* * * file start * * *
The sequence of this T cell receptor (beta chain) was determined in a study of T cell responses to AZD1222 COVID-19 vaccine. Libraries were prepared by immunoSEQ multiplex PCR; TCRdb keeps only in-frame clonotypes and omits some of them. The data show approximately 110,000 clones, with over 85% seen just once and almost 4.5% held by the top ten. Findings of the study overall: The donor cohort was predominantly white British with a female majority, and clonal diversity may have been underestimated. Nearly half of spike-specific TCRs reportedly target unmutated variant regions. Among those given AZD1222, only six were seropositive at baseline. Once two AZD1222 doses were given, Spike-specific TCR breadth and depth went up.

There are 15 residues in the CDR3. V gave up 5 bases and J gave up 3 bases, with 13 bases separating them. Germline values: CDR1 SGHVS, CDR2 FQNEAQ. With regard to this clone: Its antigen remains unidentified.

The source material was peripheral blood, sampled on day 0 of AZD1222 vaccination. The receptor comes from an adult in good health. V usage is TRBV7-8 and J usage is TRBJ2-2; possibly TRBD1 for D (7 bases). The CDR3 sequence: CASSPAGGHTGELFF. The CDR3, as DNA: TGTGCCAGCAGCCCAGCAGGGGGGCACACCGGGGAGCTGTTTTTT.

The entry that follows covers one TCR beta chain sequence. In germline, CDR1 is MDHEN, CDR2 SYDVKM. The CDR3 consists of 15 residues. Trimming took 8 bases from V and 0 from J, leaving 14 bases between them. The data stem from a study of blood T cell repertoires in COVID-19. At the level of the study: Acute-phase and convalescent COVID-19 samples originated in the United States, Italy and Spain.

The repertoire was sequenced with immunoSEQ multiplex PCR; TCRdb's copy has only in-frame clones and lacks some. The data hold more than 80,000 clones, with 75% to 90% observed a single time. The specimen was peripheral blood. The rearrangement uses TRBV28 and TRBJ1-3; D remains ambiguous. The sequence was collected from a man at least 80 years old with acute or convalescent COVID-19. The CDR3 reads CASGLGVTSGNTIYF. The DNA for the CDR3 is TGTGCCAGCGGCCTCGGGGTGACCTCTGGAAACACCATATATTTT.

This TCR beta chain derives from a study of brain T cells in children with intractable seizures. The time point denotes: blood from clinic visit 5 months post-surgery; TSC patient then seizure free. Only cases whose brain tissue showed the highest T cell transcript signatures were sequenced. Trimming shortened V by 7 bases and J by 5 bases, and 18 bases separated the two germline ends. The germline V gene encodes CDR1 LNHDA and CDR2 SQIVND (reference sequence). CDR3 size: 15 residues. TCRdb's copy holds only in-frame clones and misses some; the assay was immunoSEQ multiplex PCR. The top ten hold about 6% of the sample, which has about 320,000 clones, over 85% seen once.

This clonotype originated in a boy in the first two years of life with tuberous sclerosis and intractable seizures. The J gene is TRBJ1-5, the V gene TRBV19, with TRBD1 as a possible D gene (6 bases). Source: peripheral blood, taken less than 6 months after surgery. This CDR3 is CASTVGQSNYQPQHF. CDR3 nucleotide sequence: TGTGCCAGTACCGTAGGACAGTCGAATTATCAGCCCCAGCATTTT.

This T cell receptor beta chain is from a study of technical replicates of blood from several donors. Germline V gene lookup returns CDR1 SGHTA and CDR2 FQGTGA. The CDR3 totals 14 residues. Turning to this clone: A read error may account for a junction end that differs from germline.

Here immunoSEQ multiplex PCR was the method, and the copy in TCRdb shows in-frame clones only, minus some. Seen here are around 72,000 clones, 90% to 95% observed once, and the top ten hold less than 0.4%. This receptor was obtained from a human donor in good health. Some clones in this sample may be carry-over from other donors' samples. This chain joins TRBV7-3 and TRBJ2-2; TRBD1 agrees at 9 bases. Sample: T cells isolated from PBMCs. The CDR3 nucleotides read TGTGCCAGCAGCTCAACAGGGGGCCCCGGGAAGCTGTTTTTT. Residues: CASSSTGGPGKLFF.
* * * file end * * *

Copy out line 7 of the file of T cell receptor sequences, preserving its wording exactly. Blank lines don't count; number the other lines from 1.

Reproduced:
This clonotype originated in a boy in the first two years of life with tuberous sclerosis and intractable seizures. The J gene is TRBJ1-5, the V gene TRBV19, with TRBD1 as a possible D gene (6 bases). Source: peripheral blood, taken less than 6 months after surgery. This CDR3 is CASTVGQSNYQPQHF. CDR3 nucleotide sequence: TGTGCCAGTACCGTAGGACAGTCGAATTATCAGCCCCAGCATTTT.